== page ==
Tag Archives: 2010 elections


OK Primary is 7/27 and Why We Should ALL Care – Wherever We Are

I’m in Nebraska.

Why do I care what happens in the Oklahoma primary election on July 27?

While I do have a number of friends and contacts there, that is not what drives my concern. I have come to believe that Oklahoma is at the tip of a spear that for so many reasons, is pointing in the right direction. Oklahoma has a very strong, organic movement comprised of resolute people committed to the Constitution. It is considered by many the home of State Sovereignty and it requires less digging to find some strong legislators at their Capitol than in my own and other states.

Senator Randy Brogdon

State Representative Charles Key and State Senator Randy Brogdon, are at the top of that list; they have taken on issues like State Sovereignty and REAL ID, just to name two.

Representative Charles Key

Oklahoma has a number of excellent Constitutional, liberty-minded candidates challenging incumbents. More, it seems than in many other states, and more that are rock-solid on core principles.

Further, as noted in a piece I wrote at the end of May, the mindset of registered Republican voters in Oklahoma, at least in the one place where I walked blocks, was palpably different from what I’d experienced in Nebraska. Few NE voters asked questions when presented with literature, and then only about party affiliation. If the candidate was Republican, with few exceptions, that was good enough for them. Oklahomans consistently asked questions, voiced dissatisfaction with the GOP, and were clearly intending upon investigating challengers in a race.

Having said all that, life at the tip of the spear is a tenuous business. My understanding of infantry is they take the brunt of the battle. Rep. Key and Sen. Brogdon have had successes, but they’ve also had disappointments. Challenging candidates and their supporters have been shut out from equal access by the GOP establishment. Supporters of State Sovereignty, individual liberty, and limited government have been called radicals, liars, and even insane. Entrenched power doesn’t go down easily. It gets really ugly, as a matter of fact, the more threatened it feels.

The people at the tip of the spear can’t hold their ground forever. Others need to join them. Infantry troops need backup. I’m in a state where the incumbents were re-elected across the board, with the most successful challenger garnering 37% of the vote. I want to see the movement back to core Constitutional principles, toward limited government, and a restoration of our Republic continue. Oklahoma is key in that fight. And when you see a success in the legislature or a candidate, it’s not really the one man you see leading the charge; he has a battalion of supporters working hard behind the scenes. They deserve and need reinforcement and support.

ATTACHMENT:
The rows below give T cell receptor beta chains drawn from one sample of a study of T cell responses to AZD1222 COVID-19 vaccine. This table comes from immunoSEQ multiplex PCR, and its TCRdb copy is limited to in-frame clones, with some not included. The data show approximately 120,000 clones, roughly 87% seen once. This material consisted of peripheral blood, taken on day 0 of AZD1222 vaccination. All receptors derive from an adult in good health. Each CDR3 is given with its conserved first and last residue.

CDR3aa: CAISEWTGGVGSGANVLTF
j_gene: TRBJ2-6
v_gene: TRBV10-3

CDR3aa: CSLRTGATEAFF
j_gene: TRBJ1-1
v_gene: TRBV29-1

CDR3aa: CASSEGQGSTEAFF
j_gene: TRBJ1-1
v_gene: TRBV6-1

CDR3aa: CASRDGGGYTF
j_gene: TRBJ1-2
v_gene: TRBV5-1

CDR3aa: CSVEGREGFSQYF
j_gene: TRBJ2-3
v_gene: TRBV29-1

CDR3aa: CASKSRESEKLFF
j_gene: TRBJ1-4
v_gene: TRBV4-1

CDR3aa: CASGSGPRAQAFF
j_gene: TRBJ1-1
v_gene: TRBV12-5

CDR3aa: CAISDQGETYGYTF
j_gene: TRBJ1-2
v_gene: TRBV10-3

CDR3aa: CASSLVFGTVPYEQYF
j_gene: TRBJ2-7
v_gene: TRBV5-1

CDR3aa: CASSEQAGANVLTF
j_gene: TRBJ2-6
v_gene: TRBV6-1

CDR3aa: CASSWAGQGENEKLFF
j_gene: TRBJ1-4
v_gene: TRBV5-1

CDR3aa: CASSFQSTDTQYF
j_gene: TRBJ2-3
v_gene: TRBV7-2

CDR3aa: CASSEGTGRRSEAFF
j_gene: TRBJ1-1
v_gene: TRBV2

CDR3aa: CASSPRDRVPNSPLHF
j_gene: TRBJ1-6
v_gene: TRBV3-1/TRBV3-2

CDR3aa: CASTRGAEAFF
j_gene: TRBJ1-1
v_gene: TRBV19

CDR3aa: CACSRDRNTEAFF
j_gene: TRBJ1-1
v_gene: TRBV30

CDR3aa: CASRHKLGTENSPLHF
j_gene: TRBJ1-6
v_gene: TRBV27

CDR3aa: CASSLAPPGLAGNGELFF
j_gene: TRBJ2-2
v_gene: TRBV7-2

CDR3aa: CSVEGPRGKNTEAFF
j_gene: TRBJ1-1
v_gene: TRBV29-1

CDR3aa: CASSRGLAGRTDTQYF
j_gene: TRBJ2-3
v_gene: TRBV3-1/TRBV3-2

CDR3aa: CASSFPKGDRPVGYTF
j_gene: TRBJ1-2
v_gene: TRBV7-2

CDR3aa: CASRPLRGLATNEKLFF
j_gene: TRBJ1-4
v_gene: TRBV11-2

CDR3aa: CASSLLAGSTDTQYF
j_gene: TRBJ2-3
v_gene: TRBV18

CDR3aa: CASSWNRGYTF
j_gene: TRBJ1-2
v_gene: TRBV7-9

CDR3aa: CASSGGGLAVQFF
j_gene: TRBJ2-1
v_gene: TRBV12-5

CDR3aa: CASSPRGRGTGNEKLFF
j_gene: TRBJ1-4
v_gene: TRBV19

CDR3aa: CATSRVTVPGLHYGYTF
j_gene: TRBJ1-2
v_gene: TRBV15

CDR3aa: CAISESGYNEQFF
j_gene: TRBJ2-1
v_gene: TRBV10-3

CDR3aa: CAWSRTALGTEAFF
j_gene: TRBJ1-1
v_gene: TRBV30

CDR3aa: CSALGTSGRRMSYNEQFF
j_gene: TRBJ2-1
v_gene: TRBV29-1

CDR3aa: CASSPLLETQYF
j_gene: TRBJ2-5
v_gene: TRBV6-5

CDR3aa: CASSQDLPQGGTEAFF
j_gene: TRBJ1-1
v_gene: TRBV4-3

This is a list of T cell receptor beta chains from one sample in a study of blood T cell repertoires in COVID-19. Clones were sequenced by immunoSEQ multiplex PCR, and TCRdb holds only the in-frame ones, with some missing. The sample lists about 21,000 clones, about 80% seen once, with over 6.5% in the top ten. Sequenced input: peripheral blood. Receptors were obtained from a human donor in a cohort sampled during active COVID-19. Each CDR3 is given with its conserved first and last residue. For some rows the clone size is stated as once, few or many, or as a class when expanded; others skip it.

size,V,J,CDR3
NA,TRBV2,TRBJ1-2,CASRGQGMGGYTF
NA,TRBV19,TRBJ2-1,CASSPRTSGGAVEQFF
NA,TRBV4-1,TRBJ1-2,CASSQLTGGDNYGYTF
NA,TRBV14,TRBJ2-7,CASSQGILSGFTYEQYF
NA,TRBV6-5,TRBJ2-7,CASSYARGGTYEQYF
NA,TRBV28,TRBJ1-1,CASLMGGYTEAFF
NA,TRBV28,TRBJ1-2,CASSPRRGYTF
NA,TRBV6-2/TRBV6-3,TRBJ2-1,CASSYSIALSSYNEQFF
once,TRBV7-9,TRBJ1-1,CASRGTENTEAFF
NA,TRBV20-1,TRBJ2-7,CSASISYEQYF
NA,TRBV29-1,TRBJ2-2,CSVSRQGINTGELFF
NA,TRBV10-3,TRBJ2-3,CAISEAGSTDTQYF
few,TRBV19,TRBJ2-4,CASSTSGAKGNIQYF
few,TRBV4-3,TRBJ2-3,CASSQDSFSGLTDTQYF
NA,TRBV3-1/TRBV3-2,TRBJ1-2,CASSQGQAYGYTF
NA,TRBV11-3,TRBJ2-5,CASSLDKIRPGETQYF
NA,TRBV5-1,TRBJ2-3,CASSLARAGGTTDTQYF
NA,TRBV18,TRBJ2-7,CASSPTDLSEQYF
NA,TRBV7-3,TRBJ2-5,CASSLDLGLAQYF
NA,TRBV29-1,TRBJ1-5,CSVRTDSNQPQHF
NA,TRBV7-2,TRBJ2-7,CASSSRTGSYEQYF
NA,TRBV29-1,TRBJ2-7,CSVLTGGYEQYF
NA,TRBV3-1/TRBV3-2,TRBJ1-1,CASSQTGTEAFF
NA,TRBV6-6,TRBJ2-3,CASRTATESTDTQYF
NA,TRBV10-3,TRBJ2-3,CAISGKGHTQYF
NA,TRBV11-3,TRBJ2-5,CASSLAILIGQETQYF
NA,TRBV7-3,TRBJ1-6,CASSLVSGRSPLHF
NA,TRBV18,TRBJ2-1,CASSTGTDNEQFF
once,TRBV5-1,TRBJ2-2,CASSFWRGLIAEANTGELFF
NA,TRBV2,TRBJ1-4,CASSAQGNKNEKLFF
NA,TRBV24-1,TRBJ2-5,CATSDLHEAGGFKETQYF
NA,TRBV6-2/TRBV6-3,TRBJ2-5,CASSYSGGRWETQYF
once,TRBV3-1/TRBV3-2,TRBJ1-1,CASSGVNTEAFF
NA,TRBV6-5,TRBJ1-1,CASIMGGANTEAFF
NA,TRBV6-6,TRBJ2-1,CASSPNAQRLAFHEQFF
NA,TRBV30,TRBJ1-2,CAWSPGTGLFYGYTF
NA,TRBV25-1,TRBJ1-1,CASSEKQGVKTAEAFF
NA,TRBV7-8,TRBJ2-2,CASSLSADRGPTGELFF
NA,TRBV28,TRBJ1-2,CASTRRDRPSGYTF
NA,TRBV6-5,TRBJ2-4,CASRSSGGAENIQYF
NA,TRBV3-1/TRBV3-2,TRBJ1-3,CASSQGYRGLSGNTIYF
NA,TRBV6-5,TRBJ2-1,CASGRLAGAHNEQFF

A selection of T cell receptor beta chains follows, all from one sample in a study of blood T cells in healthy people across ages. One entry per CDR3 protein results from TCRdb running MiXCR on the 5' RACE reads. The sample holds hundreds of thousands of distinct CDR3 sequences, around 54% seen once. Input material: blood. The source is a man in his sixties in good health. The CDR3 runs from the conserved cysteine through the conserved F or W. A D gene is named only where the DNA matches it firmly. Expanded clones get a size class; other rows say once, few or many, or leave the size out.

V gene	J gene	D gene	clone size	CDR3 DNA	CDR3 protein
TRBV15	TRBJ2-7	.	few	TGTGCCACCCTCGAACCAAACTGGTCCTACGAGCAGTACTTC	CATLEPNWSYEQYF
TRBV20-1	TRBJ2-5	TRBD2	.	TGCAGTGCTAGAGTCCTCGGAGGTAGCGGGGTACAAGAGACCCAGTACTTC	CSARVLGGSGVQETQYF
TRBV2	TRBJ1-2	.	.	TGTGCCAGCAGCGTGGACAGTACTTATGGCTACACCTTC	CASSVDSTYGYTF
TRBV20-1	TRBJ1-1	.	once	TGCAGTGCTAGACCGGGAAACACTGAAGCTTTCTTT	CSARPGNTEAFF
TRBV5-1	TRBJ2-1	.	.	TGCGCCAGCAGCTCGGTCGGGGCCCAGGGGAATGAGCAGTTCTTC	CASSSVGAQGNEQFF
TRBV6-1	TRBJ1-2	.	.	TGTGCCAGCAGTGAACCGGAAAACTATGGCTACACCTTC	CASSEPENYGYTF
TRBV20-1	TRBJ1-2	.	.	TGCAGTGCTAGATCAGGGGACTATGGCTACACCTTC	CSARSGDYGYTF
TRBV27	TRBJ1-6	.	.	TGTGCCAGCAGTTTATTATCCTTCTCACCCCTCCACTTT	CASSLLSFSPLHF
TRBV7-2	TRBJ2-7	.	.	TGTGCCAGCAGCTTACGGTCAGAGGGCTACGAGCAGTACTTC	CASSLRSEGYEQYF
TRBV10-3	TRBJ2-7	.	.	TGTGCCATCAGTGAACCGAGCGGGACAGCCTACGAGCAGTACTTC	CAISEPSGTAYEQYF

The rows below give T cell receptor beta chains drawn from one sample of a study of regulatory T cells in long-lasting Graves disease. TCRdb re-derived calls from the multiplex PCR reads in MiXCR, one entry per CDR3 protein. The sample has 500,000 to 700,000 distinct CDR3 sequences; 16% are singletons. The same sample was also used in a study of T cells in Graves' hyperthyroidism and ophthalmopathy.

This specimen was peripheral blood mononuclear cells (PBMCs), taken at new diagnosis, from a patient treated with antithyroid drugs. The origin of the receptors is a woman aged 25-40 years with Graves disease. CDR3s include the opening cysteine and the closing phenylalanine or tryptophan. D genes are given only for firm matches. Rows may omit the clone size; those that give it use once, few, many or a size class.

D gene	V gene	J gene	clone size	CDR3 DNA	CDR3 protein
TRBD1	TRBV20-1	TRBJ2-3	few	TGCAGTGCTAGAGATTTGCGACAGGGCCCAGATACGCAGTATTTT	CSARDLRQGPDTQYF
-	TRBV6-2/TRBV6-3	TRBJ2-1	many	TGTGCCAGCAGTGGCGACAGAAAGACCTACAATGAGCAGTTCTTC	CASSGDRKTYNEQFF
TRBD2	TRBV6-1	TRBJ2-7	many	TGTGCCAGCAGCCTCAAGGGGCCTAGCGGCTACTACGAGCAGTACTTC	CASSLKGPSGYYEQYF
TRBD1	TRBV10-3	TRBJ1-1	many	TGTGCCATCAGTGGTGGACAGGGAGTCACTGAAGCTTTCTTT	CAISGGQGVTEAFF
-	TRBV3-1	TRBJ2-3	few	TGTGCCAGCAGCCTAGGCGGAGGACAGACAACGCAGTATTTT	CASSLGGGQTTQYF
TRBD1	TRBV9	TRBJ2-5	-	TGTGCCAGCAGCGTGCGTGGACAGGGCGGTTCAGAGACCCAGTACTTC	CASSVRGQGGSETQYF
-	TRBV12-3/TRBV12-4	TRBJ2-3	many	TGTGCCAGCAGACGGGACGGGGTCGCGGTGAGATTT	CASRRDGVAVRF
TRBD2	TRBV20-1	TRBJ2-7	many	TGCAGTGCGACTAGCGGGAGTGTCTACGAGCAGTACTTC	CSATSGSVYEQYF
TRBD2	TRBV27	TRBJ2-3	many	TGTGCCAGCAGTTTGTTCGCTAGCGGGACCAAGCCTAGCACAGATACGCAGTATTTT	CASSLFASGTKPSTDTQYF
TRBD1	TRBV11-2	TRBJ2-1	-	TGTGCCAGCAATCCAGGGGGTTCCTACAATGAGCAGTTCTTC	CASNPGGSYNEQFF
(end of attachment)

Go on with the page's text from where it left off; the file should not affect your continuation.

What will happen in Oklahoma next Tuesday? Will the discontent with entrenched power translate into the ousting of some incumbents? Perhaps. If some of the challengers had just a fraction of the support thrown at Scott Brown in Massachusetts, sending establishment, bail-out voting, Progressive Republicans packing would be much more certain.

It is no too late to provide support to some of these candidates. I’ve met each of these candidates personally, and worked with three of them on a regular basis.

Over the next couple of days, I will be writing about each one in more detail. In the meantime, I will list them here. Consider giving at least one of them your support.

Congressional Candidates:

RJ Harris is running in OK’s 4th District. RJ is one of the most impressive individuals I have come to know; his thorough knowledge of the Constitution and ability to articulate core principles clearly and succinctly is unmatched in my experience. His personal character, commitment to his family, and to the country are evident in his balancing of work and family life, and through his long military service. RJ’s race next Tuesday is of key importance; there is no Democrat on the ballot.

The winner of the GOP primary will determine with finality one Congressional seat.

RJ Harris website: http://rjharris2010.com


In OK CD02, Howard Houchen has displayed ceaseless energy in traveling his very large district to hear from voters and talk about the proper the role of government. I have personally found Howard to be not only hard working, but well read, a thorough researcher, and impressive in his reasoning. These qualities were quickly displayed while working with Howard directly on legislation development supportive of state sovereignty. Added to his many other qualities, Howard is one of the most affable, courteous personalities in politics today.

Howard Houchen’s website: http://www.houchenforcongress.com/


1st District Candidate Nathan Dahm is wise beyond his years, some having called him “an old soul”. His on the spot recall of historical context makes clear the depth of his knowledge. He is a man who lives his faith proven by his missionary service and ongoing charitable work. To be sure, he became a favorite with me before I met him – he is a homeschool graduate. But what impressed me most was his character and humility.

Nathan Dahm’s website: http://www.nathandahm.com/


Governor’s Race:

State Senator Randy Brogdon has already been mentioned here. Senator Brogdon sponsored the Sovereignty Resolution in the OK Senate, worked to increase transparency in taxation, and fought against the implementation of the privacy invasion that is Real ID.

Randy Brogdon’s website: http://www.randybrogdon.com/


Hopefully Nebraska Primary Is Not Indicative

Am I surprised? No. Disappointed? Of course.

Despite national polling numbers that indicate an anti-incumbent sentiment, history tells us that sentiment doesn’t often extend to one’s own incumbents. And that appears true this round in Nebraska.

An examination of the election results from the Nebraska Secretary of State’s website shows that almost without fail, incumbents won in the May 11 primary by a wide margin.